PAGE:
Foreclosure in Phoenix>Question Details

Fha Ugh, Home Buyer in Phoenix, AZ

If you house if foreclosed on and put up to auction with a 1 mtg & 2nd and the bank owning the note bids higher than the 1st what happens?

Asked by Fha Ugh, Phoenix, AZ Mon Jan 28, 2013

so for example.
1st mtg = 80000
2nd = 60000
bank owning note bids $95,000 for some reason (which they did). what happens to the $15,000 extra as the 2nd mtg holder has sued me for the full 60,000 saying they never received anything from the auction as the bank owning the note did the bidding.

Help the community by answering this question:


This is not legal advice but common information for those who have bought foreclosures at the courthouse. You should go and meet with a real estate attorney who processes foreclosures for any legal advice.

Usually the 1st won't go higher than their judgement unless they are bidding to win the bid and take title. Any amount they bid over their judgement goes to pay taxes and then junior lien holders in the order of their position. If the 2nd received any funds it would reduce the debt.

You should be able to contact the Master In Equity Court and ask if the 2nd received any funds.
0 votes Thank Flag Link Fri Apr 4, 2014

I used to manage a trustee department for a major bank and the skinny on the additional funds is as such;

Once the 1st mortgage is paid off the balance of the funds will go to an attorney and then disbursed to the 2nd lien holder.

When did your home foreclose? Do you know if your mortgage had a "recourse" clause? Who were your lenders?

There were lenders that participated in the National Mortgage Settlement Act that does not allow the mortgagor to collect the unpaid balance from the homeowner. Call me if you'd like more information.

Best of Luck,

Lisa Markham
Envoy Mortgage, Ltd.
NMLS# 947738 / AZ# 0921717
0 votes Thank Flag Link Fri Apr 4, 2014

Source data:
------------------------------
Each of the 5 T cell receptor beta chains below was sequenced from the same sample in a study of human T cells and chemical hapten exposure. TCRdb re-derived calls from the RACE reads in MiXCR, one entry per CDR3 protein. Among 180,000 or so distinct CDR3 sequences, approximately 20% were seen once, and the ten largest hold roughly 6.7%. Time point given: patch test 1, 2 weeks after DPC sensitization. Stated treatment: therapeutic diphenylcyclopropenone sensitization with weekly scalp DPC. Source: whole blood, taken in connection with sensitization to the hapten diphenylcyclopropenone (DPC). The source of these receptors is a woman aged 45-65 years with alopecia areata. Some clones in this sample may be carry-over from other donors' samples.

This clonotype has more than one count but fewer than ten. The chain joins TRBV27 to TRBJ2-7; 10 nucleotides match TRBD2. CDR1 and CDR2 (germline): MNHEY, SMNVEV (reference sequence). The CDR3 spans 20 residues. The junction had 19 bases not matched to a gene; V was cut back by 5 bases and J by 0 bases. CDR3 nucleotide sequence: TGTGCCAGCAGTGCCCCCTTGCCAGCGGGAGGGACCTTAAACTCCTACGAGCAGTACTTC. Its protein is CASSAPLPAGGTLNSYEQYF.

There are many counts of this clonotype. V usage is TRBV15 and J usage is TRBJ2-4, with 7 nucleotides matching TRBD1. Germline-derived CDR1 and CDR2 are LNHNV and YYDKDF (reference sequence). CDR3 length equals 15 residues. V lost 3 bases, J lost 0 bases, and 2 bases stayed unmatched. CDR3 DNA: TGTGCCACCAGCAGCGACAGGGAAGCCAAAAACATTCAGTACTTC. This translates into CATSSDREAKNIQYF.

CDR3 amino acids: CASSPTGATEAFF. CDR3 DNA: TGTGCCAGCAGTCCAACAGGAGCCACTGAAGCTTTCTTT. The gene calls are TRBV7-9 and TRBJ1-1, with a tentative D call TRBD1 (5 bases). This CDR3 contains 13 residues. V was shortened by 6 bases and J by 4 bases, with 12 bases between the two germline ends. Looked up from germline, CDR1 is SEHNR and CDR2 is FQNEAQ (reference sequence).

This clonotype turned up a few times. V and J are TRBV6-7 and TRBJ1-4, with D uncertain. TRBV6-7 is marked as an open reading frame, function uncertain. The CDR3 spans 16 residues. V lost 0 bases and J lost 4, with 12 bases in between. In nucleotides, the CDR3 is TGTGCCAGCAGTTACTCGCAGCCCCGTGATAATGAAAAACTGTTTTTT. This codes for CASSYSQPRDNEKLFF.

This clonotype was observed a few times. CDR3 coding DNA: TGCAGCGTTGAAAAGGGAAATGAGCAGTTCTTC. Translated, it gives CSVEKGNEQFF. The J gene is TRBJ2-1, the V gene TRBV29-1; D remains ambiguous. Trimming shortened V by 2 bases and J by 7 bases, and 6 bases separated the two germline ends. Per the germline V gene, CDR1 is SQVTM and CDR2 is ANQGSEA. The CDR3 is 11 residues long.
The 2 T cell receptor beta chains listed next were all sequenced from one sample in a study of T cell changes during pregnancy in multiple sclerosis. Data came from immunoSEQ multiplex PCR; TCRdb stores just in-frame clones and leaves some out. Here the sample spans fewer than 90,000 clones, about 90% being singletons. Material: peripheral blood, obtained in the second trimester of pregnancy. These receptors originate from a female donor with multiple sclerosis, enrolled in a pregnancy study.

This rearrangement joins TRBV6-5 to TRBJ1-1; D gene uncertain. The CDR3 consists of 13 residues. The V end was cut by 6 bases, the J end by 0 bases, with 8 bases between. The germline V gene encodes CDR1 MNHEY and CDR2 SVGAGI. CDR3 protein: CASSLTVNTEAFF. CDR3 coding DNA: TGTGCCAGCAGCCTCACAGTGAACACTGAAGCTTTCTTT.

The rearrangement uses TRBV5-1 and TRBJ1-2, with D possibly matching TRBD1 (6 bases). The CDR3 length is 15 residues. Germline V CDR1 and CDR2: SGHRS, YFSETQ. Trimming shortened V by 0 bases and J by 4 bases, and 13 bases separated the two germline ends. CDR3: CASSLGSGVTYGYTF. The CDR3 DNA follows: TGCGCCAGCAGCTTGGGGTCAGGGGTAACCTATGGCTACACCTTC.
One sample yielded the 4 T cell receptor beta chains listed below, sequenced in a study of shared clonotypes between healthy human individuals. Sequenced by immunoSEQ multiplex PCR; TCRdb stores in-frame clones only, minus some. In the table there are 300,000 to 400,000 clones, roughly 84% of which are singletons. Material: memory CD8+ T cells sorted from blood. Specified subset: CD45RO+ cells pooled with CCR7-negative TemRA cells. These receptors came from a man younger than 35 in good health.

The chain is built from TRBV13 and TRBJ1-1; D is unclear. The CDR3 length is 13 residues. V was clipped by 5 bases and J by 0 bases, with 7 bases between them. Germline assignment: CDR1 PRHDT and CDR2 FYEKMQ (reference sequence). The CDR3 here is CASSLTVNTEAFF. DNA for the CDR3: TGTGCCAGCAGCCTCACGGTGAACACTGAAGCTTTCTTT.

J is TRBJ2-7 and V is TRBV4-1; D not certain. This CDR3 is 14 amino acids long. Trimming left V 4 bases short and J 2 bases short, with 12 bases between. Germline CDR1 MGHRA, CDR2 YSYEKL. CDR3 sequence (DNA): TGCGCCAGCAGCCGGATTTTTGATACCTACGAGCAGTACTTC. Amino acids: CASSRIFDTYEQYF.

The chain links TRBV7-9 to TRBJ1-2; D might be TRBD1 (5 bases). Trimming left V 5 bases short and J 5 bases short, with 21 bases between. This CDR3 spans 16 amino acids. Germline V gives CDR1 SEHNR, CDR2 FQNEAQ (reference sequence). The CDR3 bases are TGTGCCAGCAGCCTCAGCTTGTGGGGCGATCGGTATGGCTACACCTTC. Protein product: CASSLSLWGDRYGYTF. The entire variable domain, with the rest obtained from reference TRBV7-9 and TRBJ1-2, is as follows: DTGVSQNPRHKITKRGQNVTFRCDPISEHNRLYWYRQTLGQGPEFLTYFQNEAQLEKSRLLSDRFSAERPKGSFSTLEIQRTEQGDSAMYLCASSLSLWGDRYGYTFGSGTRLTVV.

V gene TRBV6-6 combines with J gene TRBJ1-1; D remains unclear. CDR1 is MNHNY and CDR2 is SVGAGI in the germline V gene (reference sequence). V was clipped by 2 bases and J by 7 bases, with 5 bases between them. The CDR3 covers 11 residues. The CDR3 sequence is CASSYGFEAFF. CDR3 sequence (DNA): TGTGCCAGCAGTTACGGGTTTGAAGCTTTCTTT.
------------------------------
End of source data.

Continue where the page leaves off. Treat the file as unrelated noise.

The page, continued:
I would recommend that you contact an attorney with these questions.
0 votes Thank Flag Link Mon Jan 28, 2013
First it is very odd that the 1st position bank bid more than what was owed on the note. Are you sure it was owed only $80k?

And based on my understanding the proceeds from the auction go to pay for the auction costs, tax liens, the first position and then to the second position. If the second position bank did not receive any money from the auction it was probably because the amount was not enough to cover the other debt.

And to be honest, if you are being sued, I would advise you to talk with an attorney.

Good luck!

Jose Dias, REALTOR
(623) 418-5700
0 votes Thank Flag Link Mon Jan 28, 2013
I would highly suggest you consult a legal attorney to know what your rights are.

If the money on the 2nd was used for the sole purpose of the property that was foreclosed on and if this was your primary residence, there may be no taxes due on the difference.

I am not an attorney and would suggest you speak with one to know what your rights are and if in fact you do owe anything.

Did you initially attempt to short sale the property or just allow it to go to foreclosure? Did you try and work with the bank? These and other questions are ones that an attorney will want to know.